Slate readers on Mozart, Brahms, Jackson Pollock, and other tastes that took some acquiring.
The most direct kinds of experiences readers shared concerned works that first put them off and then settled in. “Jackson Pollock,” wrote one reader. “Never had any time for him or abstract expressionism, which I studied a lot of in university. It all seemed so pointless.” Then he happened on a biography of Pollock that filled in some of the dimensions behind those writhing surfaces, including “the dimensions of his struggle.” That did the trick: “From there it has been a delight.” He returned to one Pollock show five times.
It takes time, sometimes. But now and then the revelation of an artist’s greatness is quick and simple: “After pretty much ignoring chamber music for much of my classical music listening life,” writes David Beattie, “I fell in love with it one Sunday afternoon” when he heard Beethoven’s String Quartet Op. 132. “I hadn’t realized that all the emotional power and pain of a Mahler Symphony could be packed into a string quartet. What was even more powerful was watching the players themselves. I was close enough to see the expressions on their faces, hear their breathing, appreciate the flawless integration of the performance. … It’s one thing (and a grand thing) to appreciate the pure music, it’s another great thing to see the factory floor, to marvel how it all comes together.”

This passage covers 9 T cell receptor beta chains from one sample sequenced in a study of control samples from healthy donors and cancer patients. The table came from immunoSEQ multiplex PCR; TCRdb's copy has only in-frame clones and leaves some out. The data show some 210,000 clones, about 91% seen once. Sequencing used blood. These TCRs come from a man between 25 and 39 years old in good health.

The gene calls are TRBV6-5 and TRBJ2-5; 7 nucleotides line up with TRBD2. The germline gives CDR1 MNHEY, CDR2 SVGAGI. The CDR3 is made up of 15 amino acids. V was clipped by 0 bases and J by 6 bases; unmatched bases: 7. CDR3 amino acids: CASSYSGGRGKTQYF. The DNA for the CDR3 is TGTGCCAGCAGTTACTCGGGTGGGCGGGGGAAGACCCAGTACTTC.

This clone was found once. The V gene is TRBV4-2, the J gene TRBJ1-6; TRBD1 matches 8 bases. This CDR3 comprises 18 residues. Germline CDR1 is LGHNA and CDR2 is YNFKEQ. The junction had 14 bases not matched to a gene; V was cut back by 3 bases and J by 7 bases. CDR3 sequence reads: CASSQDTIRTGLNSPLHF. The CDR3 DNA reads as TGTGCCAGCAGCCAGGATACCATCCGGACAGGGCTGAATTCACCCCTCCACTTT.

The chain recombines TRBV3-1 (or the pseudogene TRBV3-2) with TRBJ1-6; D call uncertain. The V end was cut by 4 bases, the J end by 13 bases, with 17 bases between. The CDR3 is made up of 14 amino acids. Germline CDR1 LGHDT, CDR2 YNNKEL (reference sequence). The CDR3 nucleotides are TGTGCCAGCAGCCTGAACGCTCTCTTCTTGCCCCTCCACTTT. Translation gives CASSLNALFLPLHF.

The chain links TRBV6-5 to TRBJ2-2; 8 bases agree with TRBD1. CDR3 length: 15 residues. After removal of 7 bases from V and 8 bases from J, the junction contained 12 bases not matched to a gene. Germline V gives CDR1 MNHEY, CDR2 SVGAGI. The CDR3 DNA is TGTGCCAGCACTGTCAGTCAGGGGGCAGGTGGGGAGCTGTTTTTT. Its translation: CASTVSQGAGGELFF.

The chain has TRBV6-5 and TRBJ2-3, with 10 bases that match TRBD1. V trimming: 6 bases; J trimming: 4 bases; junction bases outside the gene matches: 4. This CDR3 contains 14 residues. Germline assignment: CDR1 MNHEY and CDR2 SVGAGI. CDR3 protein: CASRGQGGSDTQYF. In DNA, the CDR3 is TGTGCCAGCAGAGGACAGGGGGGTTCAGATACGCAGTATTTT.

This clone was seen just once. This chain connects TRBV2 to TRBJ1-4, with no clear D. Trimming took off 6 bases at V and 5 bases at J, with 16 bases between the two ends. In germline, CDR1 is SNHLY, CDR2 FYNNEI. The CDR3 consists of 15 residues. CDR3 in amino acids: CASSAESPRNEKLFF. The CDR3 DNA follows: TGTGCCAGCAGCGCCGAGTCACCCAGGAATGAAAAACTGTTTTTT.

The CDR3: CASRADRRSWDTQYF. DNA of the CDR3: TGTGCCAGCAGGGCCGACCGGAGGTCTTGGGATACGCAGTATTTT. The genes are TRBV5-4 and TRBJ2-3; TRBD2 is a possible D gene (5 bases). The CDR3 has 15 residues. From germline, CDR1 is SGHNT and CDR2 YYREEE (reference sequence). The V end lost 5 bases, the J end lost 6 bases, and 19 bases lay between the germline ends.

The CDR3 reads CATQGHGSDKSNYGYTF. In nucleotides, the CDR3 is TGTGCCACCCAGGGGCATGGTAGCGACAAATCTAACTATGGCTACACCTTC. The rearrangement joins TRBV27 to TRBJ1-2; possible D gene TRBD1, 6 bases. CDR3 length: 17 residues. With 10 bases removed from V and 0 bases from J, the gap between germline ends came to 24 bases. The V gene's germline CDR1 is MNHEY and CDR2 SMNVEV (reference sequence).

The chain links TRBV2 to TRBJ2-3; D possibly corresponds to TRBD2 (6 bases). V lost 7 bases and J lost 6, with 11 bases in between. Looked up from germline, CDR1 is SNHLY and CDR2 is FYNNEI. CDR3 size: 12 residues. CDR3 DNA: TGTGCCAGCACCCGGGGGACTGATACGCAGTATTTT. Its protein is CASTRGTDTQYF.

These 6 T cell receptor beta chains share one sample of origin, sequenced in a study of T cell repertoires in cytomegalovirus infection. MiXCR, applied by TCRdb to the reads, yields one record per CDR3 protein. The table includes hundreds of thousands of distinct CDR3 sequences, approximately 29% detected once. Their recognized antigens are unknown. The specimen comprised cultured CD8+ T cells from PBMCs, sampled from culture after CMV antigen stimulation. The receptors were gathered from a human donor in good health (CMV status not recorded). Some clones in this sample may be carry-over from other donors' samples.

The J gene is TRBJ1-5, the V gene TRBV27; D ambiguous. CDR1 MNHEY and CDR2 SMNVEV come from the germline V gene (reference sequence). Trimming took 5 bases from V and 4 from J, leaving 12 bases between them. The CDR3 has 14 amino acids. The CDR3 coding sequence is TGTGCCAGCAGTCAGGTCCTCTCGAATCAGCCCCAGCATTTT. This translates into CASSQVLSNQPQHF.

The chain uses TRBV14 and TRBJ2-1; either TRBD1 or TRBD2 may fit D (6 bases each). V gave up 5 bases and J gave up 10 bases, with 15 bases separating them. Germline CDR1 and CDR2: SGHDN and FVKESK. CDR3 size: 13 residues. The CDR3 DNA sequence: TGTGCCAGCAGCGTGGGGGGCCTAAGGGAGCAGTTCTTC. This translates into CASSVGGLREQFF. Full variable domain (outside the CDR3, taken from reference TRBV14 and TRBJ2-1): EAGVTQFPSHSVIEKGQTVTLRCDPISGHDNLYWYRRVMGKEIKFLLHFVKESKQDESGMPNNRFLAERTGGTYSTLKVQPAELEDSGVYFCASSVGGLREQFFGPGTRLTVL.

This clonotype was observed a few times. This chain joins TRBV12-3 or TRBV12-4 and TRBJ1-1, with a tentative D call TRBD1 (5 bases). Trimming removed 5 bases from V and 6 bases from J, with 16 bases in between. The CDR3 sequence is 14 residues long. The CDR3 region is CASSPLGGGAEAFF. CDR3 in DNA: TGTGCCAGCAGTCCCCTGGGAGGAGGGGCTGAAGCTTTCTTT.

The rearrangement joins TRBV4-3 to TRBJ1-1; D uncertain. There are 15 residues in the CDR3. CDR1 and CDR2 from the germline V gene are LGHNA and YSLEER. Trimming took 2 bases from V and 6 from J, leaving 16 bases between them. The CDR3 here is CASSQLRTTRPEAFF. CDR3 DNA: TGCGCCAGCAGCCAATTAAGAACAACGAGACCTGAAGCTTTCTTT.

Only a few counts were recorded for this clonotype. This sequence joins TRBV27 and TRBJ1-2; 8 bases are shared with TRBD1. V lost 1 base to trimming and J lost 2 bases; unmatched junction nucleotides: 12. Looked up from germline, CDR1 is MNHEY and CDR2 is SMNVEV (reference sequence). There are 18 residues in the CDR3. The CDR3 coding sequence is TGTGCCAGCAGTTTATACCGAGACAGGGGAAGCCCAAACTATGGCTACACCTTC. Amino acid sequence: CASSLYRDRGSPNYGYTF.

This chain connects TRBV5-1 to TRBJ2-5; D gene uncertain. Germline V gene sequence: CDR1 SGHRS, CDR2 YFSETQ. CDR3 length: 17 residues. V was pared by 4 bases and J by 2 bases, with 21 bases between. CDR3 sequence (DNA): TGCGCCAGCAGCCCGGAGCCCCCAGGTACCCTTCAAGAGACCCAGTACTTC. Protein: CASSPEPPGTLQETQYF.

There’s all kinds of love, the easy kind and the hard-won kind, the ones you didn’t expect, the ones you resisted, the ones that blindsided you. Readers wrote in about their passions for F. Scott Fitzgerald, for Bach and Bob Dylan, and explained why they find Van Gogh scary. Mostly it was about love. All varieties of love help make life worth living, and in contrast to some varieties, artworks don’t criticize your driving or ask for a divorce. I remember a woman who called in to a radio show I was on concerning Brahms. “I’m 90 years old and blind,” she said, “But I play the piano and I still have a life in Brahms.” Art is just as big or as small as you are, and it loves you exactly as much, and as long, as you love it.